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Tag Archives: Moral Psychology
Which Values Are Most Important?
I don’t live in a bubble. I’m lucky to have friends, family members, and loved ones who disagree strongly with some of my beliefs. That gives me perspective. Challenges to our beliefs help us in three ways: They make us … Continue reading
Posted in Judaism, Philosophy, Political Science, Psychology Tagged Anti-Semitism, BDS, Haidt, Ilhan Omar, Israel, Jihad Squad, Moral Psychology, Rational disagreement, Tlaib Leave a comment
There are three kinds of people I like most in the world. First, the ones who tell me how incredibly good-looking I am. Even though I worked on Capitol Hill, I still haven’t met anyone who’s able to lie that … Continue reading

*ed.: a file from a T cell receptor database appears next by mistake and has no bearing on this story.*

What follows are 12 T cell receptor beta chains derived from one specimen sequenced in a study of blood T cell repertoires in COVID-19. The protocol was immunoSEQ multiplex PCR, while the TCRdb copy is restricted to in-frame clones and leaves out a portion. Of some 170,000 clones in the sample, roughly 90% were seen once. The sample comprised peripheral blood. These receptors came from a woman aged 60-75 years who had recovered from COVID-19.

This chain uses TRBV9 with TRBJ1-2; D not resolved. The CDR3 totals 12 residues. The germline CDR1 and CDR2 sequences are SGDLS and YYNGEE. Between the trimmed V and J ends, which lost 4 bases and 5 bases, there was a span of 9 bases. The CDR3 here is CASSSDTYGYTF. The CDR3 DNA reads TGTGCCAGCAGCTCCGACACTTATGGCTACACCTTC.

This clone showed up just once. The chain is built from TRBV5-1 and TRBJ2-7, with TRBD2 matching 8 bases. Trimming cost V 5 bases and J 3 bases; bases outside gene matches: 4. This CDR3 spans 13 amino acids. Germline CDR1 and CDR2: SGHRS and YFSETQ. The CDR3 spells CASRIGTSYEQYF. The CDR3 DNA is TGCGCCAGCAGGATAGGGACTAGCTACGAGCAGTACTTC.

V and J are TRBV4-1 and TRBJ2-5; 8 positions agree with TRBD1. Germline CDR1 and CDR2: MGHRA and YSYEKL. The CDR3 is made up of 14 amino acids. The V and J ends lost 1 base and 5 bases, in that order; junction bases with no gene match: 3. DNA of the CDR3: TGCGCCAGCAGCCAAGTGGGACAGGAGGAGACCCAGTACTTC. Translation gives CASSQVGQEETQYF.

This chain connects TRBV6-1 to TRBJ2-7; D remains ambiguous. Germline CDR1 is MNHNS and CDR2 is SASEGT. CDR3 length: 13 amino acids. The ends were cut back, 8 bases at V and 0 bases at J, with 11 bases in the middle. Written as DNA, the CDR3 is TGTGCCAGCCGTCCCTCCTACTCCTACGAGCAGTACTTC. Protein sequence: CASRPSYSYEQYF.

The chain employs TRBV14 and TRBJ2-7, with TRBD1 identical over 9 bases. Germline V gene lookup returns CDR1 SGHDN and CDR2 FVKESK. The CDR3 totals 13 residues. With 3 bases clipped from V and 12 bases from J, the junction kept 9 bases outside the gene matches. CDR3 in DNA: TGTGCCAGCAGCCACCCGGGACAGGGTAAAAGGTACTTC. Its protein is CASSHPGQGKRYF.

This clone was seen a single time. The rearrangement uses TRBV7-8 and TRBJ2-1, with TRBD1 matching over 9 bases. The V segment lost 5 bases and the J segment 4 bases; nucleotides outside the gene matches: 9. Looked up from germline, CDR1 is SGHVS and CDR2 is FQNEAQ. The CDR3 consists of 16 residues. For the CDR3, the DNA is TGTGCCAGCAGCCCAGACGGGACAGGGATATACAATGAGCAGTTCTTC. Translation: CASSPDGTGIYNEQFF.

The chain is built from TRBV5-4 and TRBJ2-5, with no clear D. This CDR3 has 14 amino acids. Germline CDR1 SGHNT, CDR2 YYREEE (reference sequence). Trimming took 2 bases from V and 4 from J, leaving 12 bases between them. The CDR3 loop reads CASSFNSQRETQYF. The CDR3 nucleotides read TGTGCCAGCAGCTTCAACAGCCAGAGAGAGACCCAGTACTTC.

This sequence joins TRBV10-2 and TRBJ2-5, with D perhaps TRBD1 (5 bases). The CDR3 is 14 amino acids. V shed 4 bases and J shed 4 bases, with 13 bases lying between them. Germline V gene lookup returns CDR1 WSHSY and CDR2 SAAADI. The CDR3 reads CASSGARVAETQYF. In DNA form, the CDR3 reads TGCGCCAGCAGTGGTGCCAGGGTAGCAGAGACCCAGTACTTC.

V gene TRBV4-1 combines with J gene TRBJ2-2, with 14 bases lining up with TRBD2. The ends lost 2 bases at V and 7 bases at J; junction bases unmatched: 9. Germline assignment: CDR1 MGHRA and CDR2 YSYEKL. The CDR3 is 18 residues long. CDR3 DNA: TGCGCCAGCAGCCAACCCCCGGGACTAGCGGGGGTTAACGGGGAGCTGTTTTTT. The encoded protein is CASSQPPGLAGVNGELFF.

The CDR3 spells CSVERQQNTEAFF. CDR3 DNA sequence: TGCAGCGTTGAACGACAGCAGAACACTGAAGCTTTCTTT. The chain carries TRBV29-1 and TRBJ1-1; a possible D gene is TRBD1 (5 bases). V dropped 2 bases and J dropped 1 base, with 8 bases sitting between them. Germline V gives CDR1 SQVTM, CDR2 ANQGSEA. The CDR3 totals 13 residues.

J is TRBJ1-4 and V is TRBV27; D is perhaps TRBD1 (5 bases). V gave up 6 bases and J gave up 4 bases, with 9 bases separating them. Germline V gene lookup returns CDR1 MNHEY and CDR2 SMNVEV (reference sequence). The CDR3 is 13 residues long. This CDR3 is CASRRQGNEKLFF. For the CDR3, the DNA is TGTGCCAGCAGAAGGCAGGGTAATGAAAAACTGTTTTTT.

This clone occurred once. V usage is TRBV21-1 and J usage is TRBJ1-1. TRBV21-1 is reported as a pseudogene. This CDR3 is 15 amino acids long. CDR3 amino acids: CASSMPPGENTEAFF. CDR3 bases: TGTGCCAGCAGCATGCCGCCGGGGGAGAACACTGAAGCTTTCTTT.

Posted in Human Relations, Life, Philosophy, Political Science, Psychology, Society Tagged Creativity, Dimensions of morality, Incomensurable, Incommensurability, Jonathan Haidt, Modes of thinking, Moral dimensions, Moral foundations, Moral intuitions, Moral Psychology, Multiple intelligences, Mysticism, Pragmatism, The Righteous Mind, Thinking, Tolerance, Viewpoints 2 Comments
Immigration and the Image of God
My new blog post for The Jewish Journal: Surprisingly – or maybe not – many of our current debates were foreshadowed by ancient rabbinical disputes. One such foreshadowed debate was our national conundrum about immigration, legal and otherwise. In his … Continue reading
Who Is Your Enemy?
Who is your enemy? One of my friends said that she must have done something right this year, because she had acquired more enemies. Winston Churchill, who was Britain’s prime minister during World War II, would have agreed: “You have enemies? … Continue reading
You’re Doing It Backward
By N.S. Palmer You’re doing it backward. Well, maybe not you, but a lot of people. They’re doing it backward, according to Saadia Gaon (882 – 942 CE), the Jewish philosopher who updated Aristotle for the 10th century. Most people … Continue reading